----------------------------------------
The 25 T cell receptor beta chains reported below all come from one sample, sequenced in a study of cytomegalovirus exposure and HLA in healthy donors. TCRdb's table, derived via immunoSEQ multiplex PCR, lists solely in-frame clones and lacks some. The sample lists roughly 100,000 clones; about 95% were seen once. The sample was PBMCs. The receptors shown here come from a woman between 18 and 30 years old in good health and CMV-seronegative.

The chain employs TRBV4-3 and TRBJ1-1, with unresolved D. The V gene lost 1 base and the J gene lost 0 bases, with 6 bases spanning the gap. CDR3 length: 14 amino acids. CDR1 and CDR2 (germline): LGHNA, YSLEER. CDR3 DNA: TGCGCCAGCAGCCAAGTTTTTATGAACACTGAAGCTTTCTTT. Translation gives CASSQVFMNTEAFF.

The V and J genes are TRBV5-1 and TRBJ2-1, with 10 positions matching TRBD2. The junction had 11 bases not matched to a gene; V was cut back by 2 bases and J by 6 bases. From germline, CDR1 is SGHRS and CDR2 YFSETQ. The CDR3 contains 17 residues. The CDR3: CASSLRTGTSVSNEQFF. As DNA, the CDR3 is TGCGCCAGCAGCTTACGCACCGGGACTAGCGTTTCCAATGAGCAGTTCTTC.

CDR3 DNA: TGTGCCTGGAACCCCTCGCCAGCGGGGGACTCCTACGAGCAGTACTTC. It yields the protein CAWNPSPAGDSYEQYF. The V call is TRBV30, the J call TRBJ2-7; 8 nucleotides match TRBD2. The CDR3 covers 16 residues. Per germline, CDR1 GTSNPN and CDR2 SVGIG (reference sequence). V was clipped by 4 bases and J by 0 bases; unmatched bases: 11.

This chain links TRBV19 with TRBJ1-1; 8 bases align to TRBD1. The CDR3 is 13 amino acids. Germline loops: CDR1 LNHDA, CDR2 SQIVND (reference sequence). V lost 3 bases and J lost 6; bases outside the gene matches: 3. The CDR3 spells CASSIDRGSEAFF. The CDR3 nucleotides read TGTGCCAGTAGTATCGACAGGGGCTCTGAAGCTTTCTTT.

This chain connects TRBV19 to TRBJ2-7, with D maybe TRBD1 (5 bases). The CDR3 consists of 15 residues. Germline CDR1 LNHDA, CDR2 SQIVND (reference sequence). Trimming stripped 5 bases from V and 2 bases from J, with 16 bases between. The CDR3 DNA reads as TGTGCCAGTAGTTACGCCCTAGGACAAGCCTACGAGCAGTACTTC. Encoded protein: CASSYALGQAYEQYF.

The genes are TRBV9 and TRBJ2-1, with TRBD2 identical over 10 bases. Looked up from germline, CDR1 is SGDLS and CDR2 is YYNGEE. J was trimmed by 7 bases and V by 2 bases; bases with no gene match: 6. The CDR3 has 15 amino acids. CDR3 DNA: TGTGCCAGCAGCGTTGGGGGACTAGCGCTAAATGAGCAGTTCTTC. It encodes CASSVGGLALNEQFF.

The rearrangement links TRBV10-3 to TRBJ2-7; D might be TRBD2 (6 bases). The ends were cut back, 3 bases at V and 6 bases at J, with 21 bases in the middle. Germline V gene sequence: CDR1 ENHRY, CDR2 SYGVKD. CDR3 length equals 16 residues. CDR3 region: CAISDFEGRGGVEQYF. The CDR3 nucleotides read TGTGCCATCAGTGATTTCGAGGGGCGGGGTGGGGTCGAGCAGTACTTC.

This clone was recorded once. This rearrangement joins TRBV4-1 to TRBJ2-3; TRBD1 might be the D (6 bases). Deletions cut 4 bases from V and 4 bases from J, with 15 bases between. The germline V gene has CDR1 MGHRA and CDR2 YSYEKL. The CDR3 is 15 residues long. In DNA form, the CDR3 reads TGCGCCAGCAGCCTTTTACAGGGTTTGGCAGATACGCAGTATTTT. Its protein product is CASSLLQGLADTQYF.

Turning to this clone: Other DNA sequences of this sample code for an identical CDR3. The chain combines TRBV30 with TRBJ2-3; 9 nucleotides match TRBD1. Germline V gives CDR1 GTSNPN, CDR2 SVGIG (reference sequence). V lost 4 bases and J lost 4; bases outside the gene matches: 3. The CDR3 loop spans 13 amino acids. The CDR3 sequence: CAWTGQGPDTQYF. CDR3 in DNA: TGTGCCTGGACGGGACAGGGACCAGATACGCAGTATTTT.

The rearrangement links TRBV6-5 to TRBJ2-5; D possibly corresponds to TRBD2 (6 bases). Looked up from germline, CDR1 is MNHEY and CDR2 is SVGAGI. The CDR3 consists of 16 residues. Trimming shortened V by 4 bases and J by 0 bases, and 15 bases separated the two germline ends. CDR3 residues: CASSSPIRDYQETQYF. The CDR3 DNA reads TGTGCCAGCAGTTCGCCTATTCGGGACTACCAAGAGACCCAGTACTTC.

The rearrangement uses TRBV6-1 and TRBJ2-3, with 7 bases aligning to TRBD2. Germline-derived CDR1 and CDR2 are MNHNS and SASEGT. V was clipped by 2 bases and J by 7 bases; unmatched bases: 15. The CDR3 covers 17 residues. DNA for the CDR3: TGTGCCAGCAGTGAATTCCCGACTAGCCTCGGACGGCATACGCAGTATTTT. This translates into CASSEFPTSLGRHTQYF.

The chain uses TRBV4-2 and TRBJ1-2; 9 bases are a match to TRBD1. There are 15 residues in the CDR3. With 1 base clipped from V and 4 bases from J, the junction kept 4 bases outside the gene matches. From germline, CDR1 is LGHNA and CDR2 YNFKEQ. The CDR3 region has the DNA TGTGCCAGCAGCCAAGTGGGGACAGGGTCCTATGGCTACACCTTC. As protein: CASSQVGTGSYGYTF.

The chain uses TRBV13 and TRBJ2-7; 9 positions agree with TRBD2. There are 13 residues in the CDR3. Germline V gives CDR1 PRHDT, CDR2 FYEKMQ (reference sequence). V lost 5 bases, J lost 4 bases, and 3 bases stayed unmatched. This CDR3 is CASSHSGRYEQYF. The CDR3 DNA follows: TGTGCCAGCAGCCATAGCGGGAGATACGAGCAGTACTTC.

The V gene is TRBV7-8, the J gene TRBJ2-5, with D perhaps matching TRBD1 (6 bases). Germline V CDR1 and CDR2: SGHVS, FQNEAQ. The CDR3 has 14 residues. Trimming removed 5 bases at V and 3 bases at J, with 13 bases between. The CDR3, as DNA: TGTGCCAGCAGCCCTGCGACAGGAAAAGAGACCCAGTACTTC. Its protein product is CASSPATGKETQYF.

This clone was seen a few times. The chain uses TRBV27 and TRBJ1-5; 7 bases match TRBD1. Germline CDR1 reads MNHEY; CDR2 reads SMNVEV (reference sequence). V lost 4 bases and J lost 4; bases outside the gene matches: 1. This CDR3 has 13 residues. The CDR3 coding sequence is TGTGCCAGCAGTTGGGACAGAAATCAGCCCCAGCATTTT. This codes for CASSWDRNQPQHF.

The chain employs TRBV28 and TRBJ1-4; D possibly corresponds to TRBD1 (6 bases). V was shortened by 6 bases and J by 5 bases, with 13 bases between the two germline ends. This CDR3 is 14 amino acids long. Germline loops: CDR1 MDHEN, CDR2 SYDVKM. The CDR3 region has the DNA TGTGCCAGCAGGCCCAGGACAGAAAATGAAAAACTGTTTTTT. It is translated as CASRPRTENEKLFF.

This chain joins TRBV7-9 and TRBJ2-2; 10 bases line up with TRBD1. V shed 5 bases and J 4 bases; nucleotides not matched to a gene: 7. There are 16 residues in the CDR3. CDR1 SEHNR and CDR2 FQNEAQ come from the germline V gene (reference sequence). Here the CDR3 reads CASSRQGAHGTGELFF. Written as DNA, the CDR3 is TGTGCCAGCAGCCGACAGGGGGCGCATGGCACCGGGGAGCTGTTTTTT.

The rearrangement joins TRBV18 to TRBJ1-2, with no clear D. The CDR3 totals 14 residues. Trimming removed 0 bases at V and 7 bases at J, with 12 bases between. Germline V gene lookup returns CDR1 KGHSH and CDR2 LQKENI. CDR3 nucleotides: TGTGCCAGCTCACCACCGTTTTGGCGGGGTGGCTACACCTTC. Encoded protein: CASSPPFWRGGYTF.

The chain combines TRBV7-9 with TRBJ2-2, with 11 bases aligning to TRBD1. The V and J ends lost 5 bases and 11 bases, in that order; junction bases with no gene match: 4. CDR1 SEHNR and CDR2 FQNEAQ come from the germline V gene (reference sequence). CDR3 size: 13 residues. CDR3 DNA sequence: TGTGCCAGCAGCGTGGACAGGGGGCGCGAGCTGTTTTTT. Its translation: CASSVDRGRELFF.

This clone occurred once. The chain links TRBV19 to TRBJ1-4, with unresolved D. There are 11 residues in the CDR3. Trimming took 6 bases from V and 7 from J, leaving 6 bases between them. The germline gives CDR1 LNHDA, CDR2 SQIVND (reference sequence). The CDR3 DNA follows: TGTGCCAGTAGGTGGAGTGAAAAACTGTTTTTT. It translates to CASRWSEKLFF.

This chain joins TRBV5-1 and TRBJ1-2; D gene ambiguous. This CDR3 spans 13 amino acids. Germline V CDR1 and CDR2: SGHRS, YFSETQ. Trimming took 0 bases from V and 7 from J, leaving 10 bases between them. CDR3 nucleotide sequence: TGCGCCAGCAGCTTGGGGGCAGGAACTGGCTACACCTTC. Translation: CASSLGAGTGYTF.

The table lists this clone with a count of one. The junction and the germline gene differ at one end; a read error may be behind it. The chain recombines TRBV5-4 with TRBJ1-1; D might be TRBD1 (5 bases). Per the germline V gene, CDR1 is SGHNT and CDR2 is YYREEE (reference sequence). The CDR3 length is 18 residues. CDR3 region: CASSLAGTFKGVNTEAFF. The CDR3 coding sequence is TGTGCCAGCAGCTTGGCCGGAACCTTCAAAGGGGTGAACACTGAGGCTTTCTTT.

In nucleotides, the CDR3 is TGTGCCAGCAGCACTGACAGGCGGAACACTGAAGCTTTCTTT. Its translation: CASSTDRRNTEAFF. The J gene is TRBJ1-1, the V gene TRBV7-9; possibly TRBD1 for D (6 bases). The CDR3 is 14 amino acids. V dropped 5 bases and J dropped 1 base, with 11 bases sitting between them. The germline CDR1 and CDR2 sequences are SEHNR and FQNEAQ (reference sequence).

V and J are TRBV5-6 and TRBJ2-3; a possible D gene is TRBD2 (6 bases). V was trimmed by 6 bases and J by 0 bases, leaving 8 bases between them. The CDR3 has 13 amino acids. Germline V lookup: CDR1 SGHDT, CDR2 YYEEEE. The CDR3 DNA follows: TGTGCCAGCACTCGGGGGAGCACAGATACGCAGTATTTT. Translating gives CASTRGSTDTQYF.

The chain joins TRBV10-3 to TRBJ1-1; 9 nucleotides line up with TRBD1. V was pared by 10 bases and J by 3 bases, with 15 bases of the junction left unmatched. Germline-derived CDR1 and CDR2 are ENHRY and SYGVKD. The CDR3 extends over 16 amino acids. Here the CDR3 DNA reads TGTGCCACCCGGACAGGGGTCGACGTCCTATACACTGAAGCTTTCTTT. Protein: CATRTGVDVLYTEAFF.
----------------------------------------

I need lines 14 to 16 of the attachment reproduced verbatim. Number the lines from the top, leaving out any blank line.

The chain uses TRBV13 and TRBJ2-7; 9 positions agree with TRBD2. There are 13 residues in the CDR3. Germline V gives CDR1 PRHDT, CDR2 FYEKMQ (reference sequence). V lost 5 bases, J lost 4 bases, and 3 bases stayed unmatched. This CDR3 is CASSHSGRYEQYF. The CDR3 DNA follows: TGTGCCAGCAGCCATAGCGGGAGATACGAGCAGTACTTC.

The V gene is TRBV7-8, the J gene TRBJ2-5, with D perhaps matching TRBD1 (6 bases). Germline V CDR1 and CDR2: SGHVS, FQNEAQ. The CDR3 has 14 residues. Trimming removed 5 bases at V and 3 bases at J, with 13 bases between. The CDR3, as DNA: TGTGCCAGCAGCCCTGCGACAGGAAAAGAGACCCAGTACTTC. Its protein product is CASSPATGKETQYF.

This clone was seen a few times. The chain uses TRBV27 and TRBJ1-5; 7 bases match TRBD1. Germline CDR1 reads MNHEY; CDR2 reads SMNVEV (reference sequence). V lost 4 bases and J lost 4; bases outside the gene matches: 1. This CDR3 has 13 residues. The CDR3 coding sequence is TGTGCCAGCAGTTGGGACAGAAATCAGCCCCAGCATTTT. This codes for CASSWDRNQPQHF.